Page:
Atari plans on supporting both triple-A and indie releases as well going forward, though there apparently aren't any titles confirmed in that regard just yet. There's been no real word on developer support or any interested parties working with Atari at this time, either. From what Atari has revealed over the course of the past few months, it seems there are several developers already creating experiences for the system, however.
Atari VCS features
Not only can the Atari VCS handle retro and modern gaming, but it's powerful enough to be an open platform on which users can install their own apps, games, and other utilities. At launch, Netflix, Redbox, VUDU TV, and several other apps will be available, with more to follow post-launch, including YouTube, Twitch, Hulu, and more, according to Digital Trends.
More than a console that can play games, the Atari VCS appears to be set to function more like a set top box than anything else, given how simple it is to do all the things that make others so desirable. The VCS could end up replacing platforms like Apple TV or Roku boxes in some homes if the functionality is there after launch and beyond.
Atari VCS specs
Dimensions and weight: 11.6 x 5.9 x 1.9 inches, 3 pounds
OS: Atari Custom Linux OS
APU: AMD Raven Ridge 2
Storage: 32GB eMMC internal, unlimited external USB HD/stick, subscription-based cloud storage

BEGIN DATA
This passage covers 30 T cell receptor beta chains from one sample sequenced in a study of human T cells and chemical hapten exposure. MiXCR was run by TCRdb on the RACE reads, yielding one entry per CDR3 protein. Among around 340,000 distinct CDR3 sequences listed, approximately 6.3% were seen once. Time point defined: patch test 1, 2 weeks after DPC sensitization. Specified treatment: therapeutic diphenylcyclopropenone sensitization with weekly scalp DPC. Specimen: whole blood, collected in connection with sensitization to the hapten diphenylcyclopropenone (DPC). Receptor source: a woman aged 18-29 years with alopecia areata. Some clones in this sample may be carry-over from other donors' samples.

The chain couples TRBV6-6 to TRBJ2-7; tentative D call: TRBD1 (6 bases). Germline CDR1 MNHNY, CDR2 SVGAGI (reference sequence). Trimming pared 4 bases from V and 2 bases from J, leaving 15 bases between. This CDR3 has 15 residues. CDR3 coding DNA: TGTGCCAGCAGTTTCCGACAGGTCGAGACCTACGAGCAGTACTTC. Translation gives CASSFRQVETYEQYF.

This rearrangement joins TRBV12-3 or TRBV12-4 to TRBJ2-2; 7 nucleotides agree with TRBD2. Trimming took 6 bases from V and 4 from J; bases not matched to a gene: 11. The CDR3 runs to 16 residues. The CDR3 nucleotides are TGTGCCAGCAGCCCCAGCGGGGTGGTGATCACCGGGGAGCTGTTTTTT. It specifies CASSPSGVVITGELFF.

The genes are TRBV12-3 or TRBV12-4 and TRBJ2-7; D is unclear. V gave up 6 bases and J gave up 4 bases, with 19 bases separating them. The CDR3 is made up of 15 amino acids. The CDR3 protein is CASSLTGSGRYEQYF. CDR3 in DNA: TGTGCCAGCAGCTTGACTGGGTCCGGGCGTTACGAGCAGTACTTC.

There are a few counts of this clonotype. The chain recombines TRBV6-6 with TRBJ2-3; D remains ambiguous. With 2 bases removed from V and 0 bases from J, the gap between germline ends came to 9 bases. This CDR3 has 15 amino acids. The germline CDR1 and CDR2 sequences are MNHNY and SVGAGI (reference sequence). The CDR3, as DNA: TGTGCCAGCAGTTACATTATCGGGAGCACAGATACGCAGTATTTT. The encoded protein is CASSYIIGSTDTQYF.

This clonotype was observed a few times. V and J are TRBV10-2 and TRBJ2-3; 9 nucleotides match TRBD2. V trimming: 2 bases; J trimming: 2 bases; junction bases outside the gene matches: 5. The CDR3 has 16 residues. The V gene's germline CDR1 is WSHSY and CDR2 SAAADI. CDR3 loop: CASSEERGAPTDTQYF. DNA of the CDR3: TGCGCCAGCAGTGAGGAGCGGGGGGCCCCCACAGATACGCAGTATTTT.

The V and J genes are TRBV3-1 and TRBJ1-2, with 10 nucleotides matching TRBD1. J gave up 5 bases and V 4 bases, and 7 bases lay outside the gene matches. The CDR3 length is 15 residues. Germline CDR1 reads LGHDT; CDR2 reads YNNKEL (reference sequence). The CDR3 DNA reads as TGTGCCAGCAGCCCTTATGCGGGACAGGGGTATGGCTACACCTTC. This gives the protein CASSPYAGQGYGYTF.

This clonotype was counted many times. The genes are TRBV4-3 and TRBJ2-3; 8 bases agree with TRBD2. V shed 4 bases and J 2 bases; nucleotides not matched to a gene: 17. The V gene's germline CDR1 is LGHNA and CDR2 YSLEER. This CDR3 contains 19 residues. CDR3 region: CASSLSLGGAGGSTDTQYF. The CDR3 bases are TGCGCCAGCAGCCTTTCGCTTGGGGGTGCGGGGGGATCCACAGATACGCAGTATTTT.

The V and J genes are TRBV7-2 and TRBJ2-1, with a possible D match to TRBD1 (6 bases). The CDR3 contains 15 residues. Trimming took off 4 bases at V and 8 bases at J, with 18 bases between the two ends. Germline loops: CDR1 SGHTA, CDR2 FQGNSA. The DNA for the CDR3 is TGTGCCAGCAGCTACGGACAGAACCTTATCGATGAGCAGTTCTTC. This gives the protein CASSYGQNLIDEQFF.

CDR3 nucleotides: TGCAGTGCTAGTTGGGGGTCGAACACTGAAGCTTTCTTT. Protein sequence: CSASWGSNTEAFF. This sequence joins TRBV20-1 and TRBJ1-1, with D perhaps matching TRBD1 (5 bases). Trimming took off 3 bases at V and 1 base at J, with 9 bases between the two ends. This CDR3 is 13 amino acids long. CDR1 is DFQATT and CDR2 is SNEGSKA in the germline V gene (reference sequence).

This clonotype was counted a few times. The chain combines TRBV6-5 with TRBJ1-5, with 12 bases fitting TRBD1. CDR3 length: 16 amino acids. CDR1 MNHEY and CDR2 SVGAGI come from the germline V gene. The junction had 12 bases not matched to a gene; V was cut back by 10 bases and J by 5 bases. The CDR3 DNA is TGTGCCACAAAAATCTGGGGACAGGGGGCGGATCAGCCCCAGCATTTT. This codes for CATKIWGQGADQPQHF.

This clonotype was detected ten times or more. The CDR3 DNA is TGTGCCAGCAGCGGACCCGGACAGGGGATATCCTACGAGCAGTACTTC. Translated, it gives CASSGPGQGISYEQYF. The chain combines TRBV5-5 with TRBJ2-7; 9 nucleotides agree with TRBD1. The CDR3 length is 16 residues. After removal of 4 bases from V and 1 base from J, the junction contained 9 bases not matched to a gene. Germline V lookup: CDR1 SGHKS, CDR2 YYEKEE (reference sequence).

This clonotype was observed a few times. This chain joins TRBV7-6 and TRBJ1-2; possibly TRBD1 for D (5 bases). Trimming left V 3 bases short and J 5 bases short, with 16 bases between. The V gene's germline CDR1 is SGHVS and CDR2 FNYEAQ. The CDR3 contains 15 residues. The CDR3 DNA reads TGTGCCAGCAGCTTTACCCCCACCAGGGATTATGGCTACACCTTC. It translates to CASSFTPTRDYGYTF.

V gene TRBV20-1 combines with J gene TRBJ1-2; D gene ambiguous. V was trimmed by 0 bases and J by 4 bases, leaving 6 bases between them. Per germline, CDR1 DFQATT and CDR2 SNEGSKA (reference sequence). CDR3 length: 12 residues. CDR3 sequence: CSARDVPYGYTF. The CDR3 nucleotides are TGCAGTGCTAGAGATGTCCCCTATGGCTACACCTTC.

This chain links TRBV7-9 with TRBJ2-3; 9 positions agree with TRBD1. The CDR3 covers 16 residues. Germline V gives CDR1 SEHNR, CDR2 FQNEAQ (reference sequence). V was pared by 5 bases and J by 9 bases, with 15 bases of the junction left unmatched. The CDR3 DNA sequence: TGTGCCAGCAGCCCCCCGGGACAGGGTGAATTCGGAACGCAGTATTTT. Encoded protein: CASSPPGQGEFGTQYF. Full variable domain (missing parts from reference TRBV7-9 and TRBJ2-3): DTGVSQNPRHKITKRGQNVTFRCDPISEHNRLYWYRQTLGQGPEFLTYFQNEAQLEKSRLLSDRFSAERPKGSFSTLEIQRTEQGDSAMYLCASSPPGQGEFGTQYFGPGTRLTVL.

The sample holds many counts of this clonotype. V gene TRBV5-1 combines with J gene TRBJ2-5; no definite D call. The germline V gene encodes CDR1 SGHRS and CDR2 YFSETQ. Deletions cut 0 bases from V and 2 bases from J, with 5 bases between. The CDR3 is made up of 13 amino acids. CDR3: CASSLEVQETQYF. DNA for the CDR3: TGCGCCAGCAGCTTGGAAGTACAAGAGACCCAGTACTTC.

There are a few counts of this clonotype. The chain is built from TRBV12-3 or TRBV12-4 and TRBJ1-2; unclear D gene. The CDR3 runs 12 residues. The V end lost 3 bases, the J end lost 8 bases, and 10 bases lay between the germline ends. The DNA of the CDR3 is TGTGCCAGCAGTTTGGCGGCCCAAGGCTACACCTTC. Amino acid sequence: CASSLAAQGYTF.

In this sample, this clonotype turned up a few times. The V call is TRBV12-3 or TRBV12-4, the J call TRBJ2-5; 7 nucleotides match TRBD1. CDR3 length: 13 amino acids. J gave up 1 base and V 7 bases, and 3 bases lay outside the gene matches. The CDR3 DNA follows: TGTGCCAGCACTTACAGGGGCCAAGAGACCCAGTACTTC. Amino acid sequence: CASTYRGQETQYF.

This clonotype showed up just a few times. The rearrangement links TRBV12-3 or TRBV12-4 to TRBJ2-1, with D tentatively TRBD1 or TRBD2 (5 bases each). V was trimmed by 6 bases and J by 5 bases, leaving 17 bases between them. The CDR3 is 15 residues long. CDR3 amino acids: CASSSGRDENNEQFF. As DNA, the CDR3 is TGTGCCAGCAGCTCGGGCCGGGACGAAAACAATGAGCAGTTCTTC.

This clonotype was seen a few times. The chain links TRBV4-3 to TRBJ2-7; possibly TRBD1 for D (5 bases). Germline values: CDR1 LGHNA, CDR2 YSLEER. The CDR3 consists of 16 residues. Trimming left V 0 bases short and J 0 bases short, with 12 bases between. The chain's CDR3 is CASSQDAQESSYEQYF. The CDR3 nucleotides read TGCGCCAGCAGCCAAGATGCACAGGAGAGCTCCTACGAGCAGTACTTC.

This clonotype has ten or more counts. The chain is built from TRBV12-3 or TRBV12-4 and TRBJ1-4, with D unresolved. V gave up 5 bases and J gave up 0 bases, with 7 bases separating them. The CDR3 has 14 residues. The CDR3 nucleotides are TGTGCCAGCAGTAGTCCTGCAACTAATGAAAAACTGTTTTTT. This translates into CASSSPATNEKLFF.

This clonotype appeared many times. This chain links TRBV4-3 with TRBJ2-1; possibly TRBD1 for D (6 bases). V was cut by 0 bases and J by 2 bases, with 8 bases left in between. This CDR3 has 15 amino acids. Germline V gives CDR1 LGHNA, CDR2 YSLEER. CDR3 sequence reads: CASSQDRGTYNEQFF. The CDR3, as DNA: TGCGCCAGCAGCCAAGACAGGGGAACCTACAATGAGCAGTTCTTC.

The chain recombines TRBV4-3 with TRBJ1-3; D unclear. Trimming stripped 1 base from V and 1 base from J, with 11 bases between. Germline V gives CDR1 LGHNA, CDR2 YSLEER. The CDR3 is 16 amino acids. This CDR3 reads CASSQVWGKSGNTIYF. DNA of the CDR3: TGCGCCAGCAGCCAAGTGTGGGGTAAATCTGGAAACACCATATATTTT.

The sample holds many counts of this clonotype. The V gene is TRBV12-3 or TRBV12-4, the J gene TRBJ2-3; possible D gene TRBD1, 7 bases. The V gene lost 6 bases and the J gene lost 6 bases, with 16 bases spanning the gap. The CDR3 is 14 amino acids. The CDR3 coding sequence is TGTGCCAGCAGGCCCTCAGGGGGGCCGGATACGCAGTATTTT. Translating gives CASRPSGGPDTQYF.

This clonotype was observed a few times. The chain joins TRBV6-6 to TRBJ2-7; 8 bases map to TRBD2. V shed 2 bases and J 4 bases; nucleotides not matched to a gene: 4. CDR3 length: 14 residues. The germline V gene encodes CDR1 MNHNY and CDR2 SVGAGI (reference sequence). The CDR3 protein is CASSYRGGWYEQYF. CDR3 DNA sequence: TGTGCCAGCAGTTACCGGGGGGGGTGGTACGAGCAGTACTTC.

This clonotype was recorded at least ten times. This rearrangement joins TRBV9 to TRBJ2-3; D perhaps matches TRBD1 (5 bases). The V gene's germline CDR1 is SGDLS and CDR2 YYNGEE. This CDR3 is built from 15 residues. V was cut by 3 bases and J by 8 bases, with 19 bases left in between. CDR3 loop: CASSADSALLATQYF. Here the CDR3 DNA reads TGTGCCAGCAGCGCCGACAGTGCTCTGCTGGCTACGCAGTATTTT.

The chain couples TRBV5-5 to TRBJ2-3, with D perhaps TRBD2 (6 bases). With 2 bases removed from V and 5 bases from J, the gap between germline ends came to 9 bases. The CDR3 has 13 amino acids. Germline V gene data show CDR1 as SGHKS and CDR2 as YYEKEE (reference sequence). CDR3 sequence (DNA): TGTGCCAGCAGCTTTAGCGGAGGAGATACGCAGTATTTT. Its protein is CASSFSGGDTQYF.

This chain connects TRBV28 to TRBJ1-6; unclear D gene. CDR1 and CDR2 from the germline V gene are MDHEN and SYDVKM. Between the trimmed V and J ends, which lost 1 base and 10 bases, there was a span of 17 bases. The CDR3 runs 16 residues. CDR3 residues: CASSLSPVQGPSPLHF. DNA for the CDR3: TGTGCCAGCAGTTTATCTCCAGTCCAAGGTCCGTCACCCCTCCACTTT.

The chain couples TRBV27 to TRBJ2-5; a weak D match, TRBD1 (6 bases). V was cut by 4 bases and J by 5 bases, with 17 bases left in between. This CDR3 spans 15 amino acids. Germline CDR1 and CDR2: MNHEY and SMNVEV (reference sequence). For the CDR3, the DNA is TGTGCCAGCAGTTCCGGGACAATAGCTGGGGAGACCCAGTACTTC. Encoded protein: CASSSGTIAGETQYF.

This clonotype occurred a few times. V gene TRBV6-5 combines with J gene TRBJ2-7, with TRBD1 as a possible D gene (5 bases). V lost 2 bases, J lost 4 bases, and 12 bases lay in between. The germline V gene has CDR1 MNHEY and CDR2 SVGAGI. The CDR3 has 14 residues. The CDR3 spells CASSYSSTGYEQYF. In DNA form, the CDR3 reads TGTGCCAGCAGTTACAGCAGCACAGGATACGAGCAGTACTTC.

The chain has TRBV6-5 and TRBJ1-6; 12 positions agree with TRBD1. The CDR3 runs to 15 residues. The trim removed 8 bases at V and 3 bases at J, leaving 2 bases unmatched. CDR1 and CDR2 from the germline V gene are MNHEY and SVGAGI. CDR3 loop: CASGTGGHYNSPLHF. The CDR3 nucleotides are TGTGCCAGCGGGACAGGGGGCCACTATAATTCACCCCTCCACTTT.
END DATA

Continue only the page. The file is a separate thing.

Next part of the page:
RAM: 8GB DDR4 RAM - optionally expandable
Compatibility: Windows, Linux, Steam OS, Chrome OS
Wireless Connections: Wi-Fi 802.11 b/g/n 2.4/5GHz, Bluetooth 4.0
Wired Connections: HDMI 2.0, Gigabit Ethernet, USB 3.1 (x4)
External inputs: Classic Joystick, Modern Controller, Microphone, Xbox One, PlayStation 4, and more
The Atari VCS is more akin to a powerful computer than a console. It includes an AMD Ryzen processor with Radeon graphics as well as an Ubuntu-based OS that helps ensure you can run whatever you need on it. It's more like a PC than you might think, with plenty of ports like USB 3.0, HDMI, Bluetooth, Wi-Fi, and ethernet options for the sake of connectivity.
With HDR and 4K output, you can even use the system to stream at 60 frames per second in 4K should you choose to use it primarily for viewing TV and movies. Users can tinker with the Atari VCS to install new OS options should they prefer as well as add more RAM, external hard drives, and other augments to customize it to their liking.
Atari VCS controllers
The Atari VCS supports two official controllers: the Joystick, which is built like a classic Atari joystick from the past, and a Classic Controller, which more resembles a modern controller that you'd see on other systems. Both are sold separately, with the joystick running $49 and the classic controller netting around $59. However, neither are required for use with the Atari VCS. Users can instead opt for mouse and keyboard or even additional controllers from other platforms, due to the systems' open nature.